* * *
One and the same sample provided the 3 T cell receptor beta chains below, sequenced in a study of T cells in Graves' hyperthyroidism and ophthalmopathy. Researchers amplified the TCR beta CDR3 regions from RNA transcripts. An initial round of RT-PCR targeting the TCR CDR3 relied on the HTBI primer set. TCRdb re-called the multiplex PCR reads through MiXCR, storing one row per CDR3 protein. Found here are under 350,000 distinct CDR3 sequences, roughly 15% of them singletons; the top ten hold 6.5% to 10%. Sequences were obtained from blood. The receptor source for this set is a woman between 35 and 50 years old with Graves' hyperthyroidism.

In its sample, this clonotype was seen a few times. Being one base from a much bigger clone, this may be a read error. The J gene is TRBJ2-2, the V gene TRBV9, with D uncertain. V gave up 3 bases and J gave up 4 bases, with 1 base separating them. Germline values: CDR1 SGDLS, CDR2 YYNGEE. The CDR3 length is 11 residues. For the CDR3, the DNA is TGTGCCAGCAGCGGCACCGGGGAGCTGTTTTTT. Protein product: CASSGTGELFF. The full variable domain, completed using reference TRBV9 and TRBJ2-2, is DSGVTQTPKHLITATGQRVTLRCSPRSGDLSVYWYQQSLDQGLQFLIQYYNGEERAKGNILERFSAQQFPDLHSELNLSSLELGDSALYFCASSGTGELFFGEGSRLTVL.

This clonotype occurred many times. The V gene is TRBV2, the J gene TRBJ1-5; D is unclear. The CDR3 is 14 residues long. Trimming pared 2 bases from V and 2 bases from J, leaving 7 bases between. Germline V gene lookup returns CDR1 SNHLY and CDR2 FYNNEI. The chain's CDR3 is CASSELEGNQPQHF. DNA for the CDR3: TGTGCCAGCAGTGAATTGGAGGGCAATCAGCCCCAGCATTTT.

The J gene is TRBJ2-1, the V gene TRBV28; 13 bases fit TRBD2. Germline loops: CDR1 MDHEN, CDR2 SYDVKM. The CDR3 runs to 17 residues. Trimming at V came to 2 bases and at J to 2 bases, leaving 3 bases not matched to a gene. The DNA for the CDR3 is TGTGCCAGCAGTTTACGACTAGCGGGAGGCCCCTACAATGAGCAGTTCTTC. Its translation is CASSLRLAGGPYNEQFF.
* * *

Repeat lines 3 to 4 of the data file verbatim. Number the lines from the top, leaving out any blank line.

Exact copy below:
This clonotype occurred many times. The V gene is TRBV2, the J gene TRBJ1-5; D is unclear. The CDR3 is 14 residues long. Trimming pared 2 bases from V and 2 bases from J, leaving 7 bases between. Germline V gene lookup returns CDR1 SNHLY and CDR2 FYNNEI. The chain's CDR3 is CASSELEGNQPQHF. DNA for the CDR3: TGTGCCAGCAGTGAATTGGAGGGCAATCAGCCCCAGCATTTT.

The J gene is TRBJ2-1, the V gene TRBV28; 13 bases fit TRBD2. Germline loops: CDR1 MDHEN, CDR2 SYDVKM. The CDR3 runs to 17 residues. Trimming at V came to 2 bases and at J to 2 bases, leaving 3 bases not matched to a gene. The DNA for the CDR3 is TGTGCCAGCAGTTTACGACTAGCGGGAGGCCCCTACAATGAGCAGTTCTTC. Its translation is CASSLRLAGGPYNEQFF.